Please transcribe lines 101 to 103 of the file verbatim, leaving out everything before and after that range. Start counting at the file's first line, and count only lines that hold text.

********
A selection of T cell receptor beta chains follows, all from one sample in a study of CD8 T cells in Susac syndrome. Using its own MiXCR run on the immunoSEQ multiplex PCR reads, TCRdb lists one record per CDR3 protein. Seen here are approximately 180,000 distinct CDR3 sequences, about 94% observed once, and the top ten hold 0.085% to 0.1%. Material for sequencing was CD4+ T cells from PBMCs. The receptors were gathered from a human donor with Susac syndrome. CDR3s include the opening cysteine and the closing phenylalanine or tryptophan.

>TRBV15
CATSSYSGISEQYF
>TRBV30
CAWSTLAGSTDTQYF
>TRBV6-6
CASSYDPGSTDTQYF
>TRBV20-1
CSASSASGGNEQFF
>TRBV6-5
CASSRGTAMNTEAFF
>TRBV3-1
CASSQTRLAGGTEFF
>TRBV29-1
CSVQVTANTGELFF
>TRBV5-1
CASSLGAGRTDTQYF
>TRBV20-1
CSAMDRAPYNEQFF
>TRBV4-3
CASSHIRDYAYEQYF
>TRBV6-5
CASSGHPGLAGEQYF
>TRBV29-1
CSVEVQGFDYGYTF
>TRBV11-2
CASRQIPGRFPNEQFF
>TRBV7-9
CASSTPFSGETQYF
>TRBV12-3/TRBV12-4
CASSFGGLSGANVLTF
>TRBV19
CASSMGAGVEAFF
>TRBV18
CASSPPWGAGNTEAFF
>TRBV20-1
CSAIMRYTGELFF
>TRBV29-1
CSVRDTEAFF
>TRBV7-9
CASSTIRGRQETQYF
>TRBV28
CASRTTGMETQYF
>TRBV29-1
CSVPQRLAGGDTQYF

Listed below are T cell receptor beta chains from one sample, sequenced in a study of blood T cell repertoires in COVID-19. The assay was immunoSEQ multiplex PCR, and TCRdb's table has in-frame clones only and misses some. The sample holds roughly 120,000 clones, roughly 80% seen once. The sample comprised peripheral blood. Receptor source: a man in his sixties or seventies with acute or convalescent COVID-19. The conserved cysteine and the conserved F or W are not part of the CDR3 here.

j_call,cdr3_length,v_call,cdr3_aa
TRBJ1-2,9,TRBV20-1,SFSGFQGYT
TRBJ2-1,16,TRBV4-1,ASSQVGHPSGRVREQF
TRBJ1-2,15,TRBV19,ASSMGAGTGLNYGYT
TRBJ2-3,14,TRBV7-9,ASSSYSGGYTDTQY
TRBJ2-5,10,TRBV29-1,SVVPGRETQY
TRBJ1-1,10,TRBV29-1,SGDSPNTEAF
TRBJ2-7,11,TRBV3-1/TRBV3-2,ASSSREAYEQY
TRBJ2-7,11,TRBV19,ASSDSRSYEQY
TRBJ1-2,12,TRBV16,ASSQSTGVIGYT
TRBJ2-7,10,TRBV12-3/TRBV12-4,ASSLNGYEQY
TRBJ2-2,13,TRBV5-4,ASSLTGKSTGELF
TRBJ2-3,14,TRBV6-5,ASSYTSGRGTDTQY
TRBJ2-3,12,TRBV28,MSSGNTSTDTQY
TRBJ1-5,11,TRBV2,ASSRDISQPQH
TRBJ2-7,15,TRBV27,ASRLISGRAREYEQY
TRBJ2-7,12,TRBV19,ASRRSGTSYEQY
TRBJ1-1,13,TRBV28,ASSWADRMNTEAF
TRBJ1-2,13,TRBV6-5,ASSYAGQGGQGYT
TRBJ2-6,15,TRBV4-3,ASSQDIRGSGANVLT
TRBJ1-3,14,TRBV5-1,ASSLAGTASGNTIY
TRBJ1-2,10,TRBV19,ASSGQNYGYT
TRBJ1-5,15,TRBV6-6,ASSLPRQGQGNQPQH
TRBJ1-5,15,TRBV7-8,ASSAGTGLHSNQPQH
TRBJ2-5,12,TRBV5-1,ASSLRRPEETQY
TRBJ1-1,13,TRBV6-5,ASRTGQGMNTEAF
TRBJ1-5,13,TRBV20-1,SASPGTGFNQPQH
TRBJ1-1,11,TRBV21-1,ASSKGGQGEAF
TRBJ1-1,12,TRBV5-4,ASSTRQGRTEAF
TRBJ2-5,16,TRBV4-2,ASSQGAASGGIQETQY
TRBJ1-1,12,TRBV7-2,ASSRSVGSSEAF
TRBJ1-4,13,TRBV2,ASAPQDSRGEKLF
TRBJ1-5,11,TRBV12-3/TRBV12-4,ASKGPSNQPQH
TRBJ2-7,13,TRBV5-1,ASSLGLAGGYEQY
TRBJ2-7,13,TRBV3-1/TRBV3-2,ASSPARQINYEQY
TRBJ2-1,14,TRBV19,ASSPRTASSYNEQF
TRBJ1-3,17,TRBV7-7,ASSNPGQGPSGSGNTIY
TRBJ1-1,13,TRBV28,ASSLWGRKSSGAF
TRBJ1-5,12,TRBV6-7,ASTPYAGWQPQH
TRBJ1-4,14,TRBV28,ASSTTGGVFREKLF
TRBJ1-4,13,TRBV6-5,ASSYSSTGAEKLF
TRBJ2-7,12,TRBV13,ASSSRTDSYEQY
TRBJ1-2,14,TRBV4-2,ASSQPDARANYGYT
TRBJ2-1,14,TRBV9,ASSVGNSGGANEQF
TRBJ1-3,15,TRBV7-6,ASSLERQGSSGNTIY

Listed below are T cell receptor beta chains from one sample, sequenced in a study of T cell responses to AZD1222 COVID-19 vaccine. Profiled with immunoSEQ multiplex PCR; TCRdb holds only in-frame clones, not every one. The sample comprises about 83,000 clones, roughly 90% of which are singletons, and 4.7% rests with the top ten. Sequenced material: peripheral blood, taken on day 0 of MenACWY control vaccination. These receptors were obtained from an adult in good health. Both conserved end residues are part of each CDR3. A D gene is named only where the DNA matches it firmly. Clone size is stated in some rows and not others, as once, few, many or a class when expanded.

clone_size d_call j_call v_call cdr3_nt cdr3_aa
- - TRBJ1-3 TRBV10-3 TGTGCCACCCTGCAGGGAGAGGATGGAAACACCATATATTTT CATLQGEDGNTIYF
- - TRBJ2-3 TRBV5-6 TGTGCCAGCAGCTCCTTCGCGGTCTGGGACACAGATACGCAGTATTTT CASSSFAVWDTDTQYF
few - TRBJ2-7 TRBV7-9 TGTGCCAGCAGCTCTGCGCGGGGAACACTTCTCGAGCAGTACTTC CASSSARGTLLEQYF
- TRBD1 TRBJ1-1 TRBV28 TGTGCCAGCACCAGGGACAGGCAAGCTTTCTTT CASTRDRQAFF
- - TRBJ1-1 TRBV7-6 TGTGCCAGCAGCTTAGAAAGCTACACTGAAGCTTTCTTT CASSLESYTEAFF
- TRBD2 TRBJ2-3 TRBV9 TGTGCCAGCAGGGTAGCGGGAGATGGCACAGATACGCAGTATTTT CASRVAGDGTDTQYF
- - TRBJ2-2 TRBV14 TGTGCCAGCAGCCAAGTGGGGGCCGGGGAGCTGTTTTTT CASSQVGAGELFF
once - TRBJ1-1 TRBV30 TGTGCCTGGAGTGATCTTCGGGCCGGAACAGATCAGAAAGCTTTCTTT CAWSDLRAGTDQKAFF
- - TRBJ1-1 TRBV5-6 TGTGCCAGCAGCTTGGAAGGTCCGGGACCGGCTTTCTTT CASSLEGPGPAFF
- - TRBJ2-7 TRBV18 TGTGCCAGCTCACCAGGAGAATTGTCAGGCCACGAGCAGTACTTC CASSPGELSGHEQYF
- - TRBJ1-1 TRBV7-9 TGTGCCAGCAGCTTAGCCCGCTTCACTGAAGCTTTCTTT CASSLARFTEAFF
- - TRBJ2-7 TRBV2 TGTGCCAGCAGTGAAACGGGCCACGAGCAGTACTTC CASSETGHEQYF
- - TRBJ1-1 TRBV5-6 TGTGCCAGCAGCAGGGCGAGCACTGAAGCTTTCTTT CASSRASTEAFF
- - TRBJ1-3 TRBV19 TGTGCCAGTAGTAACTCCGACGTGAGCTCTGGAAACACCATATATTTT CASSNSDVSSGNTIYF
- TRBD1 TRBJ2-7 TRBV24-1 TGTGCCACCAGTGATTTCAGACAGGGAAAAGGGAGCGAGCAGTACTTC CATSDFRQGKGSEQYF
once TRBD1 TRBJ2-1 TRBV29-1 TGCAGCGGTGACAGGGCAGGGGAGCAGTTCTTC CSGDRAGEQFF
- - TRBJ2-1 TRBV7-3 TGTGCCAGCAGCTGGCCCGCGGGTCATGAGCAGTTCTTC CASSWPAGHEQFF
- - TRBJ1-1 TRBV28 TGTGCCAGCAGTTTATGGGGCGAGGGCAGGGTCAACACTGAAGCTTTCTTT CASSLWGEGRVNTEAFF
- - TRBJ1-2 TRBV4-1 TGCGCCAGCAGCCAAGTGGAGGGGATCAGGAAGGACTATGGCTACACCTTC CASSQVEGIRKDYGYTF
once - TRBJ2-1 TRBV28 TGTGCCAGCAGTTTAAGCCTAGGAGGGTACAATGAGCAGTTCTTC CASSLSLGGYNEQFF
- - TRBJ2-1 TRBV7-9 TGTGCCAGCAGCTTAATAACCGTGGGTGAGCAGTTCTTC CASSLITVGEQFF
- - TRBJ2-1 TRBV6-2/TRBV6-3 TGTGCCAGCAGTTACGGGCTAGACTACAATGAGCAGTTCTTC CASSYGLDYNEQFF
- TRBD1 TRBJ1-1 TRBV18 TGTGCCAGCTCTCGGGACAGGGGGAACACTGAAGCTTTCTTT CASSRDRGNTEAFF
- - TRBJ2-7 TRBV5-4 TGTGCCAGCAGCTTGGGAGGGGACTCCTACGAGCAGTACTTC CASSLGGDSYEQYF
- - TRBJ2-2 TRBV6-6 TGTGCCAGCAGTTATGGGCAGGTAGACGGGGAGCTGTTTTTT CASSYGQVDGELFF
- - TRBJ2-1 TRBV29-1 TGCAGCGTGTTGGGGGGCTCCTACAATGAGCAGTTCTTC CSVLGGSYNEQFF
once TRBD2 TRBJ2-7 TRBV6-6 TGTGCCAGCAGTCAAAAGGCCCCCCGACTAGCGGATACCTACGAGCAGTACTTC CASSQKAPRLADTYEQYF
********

once - TRBJ1-1 TRBV30 TGTGCCTGGAGTGATCTTCGGGCCGGAACAGATCAGAAAGCTTTCTTT CAWSDLRAGTDQKAFF
- - TRBJ1-1 TRBV5-6 TGTGCCAGCAGCTTGGAAGGTCCGGGACCGGCTTTCTTT CASSLEGPGPAFF
- - TRBJ2-7 TRBV18 TGTGCCAGCTCACCAGGAGAATTGTCAGGCCACGAGCAGTACTTC CASSPGELSGHEQYF